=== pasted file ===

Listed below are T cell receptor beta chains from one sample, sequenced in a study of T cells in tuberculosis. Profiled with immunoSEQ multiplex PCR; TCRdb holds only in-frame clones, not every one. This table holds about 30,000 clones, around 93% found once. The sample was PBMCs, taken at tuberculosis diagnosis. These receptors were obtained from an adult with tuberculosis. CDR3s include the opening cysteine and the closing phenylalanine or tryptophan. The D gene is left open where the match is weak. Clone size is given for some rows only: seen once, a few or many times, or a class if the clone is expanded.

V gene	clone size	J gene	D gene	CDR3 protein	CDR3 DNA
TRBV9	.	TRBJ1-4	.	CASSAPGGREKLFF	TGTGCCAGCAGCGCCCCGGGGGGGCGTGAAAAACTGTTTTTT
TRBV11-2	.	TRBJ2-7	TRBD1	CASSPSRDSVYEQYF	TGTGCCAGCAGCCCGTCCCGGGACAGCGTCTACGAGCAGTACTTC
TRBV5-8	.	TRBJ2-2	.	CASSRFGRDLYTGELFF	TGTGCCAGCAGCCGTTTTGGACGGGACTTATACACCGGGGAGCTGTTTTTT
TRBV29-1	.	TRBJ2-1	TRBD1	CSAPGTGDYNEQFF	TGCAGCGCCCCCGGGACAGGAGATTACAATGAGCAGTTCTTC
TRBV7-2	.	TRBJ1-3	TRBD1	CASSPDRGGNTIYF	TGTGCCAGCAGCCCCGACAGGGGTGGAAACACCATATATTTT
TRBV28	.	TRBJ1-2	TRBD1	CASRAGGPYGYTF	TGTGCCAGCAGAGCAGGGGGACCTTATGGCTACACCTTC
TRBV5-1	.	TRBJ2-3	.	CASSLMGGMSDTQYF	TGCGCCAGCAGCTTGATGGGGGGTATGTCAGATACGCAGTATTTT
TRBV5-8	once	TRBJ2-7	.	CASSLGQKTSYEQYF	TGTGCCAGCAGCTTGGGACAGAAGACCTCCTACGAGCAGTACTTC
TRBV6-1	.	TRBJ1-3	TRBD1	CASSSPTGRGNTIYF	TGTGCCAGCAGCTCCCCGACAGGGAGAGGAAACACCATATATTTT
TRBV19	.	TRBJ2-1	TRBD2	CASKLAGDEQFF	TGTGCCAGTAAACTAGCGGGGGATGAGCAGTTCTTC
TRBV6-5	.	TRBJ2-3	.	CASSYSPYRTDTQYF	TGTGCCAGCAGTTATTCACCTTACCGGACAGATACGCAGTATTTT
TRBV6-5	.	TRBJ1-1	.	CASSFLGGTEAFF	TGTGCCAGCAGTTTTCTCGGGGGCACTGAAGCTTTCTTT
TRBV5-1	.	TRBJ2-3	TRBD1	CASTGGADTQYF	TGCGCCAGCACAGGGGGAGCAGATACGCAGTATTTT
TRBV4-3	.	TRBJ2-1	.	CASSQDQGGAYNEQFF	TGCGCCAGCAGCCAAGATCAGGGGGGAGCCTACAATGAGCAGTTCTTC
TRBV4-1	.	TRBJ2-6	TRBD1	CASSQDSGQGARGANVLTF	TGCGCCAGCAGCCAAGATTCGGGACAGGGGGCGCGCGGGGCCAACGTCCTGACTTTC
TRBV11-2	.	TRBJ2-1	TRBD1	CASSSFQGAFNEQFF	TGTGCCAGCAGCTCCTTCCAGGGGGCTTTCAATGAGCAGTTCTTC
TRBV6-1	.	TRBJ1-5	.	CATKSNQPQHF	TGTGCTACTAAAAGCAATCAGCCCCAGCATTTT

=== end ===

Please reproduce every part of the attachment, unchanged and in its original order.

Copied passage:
Listed below are T cell receptor beta chains from one sample, sequenced in a study of T cells in tuberculosis. Profiled with immunoSEQ multiplex PCR; TCRdb holds only in-frame clones, not every one. This table holds about 30,000 clones, around 93% found once. The sample was PBMCs, taken at tuberculosis diagnosis. These receptors were obtained from an adult with tuberculosis. CDR3s include the opening cysteine and the closing phenylalanine or tryptophan. The D gene is left open where the match is weak. Clone size is given for some rows only: seen once, a few or many times, or a class if the clone is expanded.

V gene	clone size	J gene	D gene	CDR3 protein	CDR3 DNA
TRBV9	.	TRBJ1-4	.	CASSAPGGREKLFF	TGTGCCAGCAGCGCCCCGGGGGGGCGTGAAAAACTGTTTTTT
TRBV11-2	.	TRBJ2-7	TRBD1	CASSPSRDSVYEQYF	TGTGCCAGCAGCCCGTCCCGGGACAGCGTCTACGAGCAGTACTTC
TRBV5-8	.	TRBJ2-2	.	CASSRFGRDLYTGELFF	TGTGCCAGCAGCCGTTTTGGACGGGACTTATACACCGGGGAGCTGTTTTTT
TRBV29-1	.	TRBJ2-1	TRBD1	CSAPGTGDYNEQFF	TGCAGCGCCCCCGGGACAGGAGATTACAATGAGCAGTTCTTC
TRBV7-2	.	TRBJ1-3	TRBD1	CASSPDRGGNTIYF	TGTGCCAGCAGCCCCGACAGGGGTGGAAACACCATATATTTT
TRBV28	.	TRBJ1-2	TRBD1	CASRAGGPYGYTF	TGTGCCAGCAGAGCAGGGGGACCTTATGGCTACACCTTC
TRBV5-1	.	TRBJ2-3	.	CASSLMGGMSDTQYF	TGCGCCAGCAGCTTGATGGGGGGTATGTCAGATACGCAGTATTTT
TRBV5-8	once	TRBJ2-7	.	CASSLGQKTSYEQYF	TGTGCCAGCAGCTTGGGACAGAAGACCTCCTACGAGCAGTACTTC
TRBV6-1	.	TRBJ1-3	TRBD1	CASSSPTGRGNTIYF	TGTGCCAGCAGCTCCCCGACAGGGAGAGGAAACACCATATATTTT
TRBV19	.	TRBJ2-1	TRBD2	CASKLAGDEQFF	TGTGCCAGTAAACTAGCGGGGGATGAGCAGTTCTTC
TRBV6-5	.	TRBJ2-3	.	CASSYSPYRTDTQYF	TGTGCCAGCAGTTATTCACCTTACCGGACAGATACGCAGTATTTT
TRBV6-5	.	TRBJ1-1	.	CASSFLGGTEAFF	TGTGCCAGCAGTTTTCTCGGGGGCACTGAAGCTTTCTTT
TRBV5-1	.	TRBJ2-3	TRBD1	CASTGGADTQYF	TGCGCCAGCACAGGGGGAGCAGATACGCAGTATTTT
TRBV4-3	.	TRBJ2-1	.	CASSQDQGGAYNEQFF	TGCGCCAGCAGCCAAGATCAGGGGGGAGCCTACAATGAGCAGTTCTTC
TRBV4-1	.	TRBJ2-6	TRBD1	CASSQDSGQGARGANVLTF	TGCGCCAGCAGCCAAGATTCGGGACAGGGGGCGCGCGGGGCCAACGTCCTGACTTTC
TRBV11-2	.	TRBJ2-1	TRBD1	CASSSFQGAFNEQFF	TGTGCCAGCAGCTCCTTCCAGGGGGCTTTCAATGAGCAGTTCTTC
TRBV6-1	.	TRBJ1-5	.	CATKSNQPQHF	TGTGCTACTAAAAGCAATCAGCCCCAGCATTTT